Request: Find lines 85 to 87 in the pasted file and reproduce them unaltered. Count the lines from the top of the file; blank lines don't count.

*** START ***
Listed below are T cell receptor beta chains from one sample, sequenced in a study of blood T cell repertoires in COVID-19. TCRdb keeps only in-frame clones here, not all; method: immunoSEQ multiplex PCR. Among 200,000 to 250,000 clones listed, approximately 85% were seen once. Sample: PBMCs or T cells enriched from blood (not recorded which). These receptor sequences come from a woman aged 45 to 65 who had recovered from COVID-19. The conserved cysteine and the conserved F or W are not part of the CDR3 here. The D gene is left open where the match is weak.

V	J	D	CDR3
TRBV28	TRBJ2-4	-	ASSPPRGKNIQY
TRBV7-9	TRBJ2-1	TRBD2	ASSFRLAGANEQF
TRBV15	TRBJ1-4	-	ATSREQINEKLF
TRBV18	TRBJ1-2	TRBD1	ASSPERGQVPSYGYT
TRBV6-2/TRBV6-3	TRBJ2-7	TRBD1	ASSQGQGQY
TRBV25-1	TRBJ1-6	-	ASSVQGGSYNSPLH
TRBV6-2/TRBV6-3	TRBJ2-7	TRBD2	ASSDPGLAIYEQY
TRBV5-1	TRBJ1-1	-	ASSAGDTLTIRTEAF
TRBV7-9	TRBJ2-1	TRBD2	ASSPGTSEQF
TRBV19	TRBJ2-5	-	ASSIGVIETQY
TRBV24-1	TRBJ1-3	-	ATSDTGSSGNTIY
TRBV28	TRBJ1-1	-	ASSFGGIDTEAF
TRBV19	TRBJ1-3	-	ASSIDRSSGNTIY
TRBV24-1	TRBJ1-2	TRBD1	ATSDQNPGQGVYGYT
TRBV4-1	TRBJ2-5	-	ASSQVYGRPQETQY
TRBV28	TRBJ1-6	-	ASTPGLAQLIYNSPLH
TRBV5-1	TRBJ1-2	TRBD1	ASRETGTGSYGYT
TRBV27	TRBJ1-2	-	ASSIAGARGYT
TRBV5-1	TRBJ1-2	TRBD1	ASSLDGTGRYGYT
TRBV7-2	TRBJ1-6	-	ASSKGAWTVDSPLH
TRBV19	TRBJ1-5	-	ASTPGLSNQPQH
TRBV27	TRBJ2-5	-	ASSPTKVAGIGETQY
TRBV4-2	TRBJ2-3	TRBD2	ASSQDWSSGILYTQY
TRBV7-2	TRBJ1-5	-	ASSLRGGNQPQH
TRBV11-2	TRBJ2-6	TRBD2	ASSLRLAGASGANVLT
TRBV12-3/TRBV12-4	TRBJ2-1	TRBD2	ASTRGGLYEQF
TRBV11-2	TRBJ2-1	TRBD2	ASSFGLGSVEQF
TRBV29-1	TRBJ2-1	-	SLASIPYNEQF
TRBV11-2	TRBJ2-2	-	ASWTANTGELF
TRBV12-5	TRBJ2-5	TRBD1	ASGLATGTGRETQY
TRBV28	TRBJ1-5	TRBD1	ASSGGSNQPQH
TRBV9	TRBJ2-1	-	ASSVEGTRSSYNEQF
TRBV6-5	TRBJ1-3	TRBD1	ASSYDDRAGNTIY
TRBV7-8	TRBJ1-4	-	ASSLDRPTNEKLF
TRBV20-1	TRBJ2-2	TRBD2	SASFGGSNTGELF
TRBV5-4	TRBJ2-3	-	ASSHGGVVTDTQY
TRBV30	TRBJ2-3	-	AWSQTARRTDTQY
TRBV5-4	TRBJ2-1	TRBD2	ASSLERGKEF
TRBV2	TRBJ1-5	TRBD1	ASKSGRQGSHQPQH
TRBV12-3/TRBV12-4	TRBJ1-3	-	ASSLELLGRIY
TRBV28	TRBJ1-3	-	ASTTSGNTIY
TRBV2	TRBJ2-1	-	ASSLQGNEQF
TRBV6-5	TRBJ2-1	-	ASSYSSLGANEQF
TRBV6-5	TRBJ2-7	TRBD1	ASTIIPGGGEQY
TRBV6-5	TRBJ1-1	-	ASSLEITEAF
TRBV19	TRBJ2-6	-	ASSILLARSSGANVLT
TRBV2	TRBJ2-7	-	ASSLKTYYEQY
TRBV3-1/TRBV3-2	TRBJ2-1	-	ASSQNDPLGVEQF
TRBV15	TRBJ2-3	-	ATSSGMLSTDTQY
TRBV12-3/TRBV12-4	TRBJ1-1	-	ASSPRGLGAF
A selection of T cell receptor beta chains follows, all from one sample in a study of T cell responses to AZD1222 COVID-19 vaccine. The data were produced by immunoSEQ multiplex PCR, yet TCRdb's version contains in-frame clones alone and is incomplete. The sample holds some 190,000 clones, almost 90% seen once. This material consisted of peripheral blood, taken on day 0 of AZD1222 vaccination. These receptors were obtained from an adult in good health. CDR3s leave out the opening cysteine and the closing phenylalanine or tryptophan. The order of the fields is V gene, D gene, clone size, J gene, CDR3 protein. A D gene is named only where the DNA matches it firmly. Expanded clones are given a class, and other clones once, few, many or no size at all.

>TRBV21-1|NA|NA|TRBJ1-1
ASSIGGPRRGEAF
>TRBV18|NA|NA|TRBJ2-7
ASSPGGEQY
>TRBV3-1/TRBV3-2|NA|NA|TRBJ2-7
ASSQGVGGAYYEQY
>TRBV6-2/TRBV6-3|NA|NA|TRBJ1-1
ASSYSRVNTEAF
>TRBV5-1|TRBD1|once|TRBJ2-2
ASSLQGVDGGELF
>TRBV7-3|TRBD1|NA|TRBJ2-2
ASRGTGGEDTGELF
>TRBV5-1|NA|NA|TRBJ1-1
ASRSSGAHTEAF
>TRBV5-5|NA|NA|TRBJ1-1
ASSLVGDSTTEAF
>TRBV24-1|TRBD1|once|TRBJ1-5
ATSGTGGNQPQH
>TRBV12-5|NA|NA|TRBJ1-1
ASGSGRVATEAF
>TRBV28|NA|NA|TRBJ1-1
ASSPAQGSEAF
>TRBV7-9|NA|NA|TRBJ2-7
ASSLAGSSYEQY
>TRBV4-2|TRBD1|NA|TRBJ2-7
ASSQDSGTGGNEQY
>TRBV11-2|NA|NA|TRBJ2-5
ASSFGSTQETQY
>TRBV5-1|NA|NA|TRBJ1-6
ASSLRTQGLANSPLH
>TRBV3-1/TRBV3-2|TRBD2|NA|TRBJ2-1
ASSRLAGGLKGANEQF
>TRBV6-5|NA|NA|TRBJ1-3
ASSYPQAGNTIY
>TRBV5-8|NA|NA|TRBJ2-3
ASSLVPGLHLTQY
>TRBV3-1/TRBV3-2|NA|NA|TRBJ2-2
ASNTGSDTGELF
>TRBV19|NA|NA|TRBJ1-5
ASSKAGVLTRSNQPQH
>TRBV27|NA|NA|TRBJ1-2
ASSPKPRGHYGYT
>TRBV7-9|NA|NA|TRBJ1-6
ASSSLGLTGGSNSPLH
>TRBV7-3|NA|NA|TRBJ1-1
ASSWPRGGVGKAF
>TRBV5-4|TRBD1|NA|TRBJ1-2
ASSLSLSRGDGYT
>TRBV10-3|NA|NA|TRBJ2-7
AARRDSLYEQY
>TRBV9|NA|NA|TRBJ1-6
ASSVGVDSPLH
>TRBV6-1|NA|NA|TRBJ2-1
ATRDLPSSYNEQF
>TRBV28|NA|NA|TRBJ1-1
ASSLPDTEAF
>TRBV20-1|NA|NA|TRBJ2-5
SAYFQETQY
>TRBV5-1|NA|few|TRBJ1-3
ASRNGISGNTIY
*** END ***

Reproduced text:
ASSRLAGGLKGANEQF
>TRBV6-5|NA|NA|TRBJ1-3
ASSYPQAGNTIY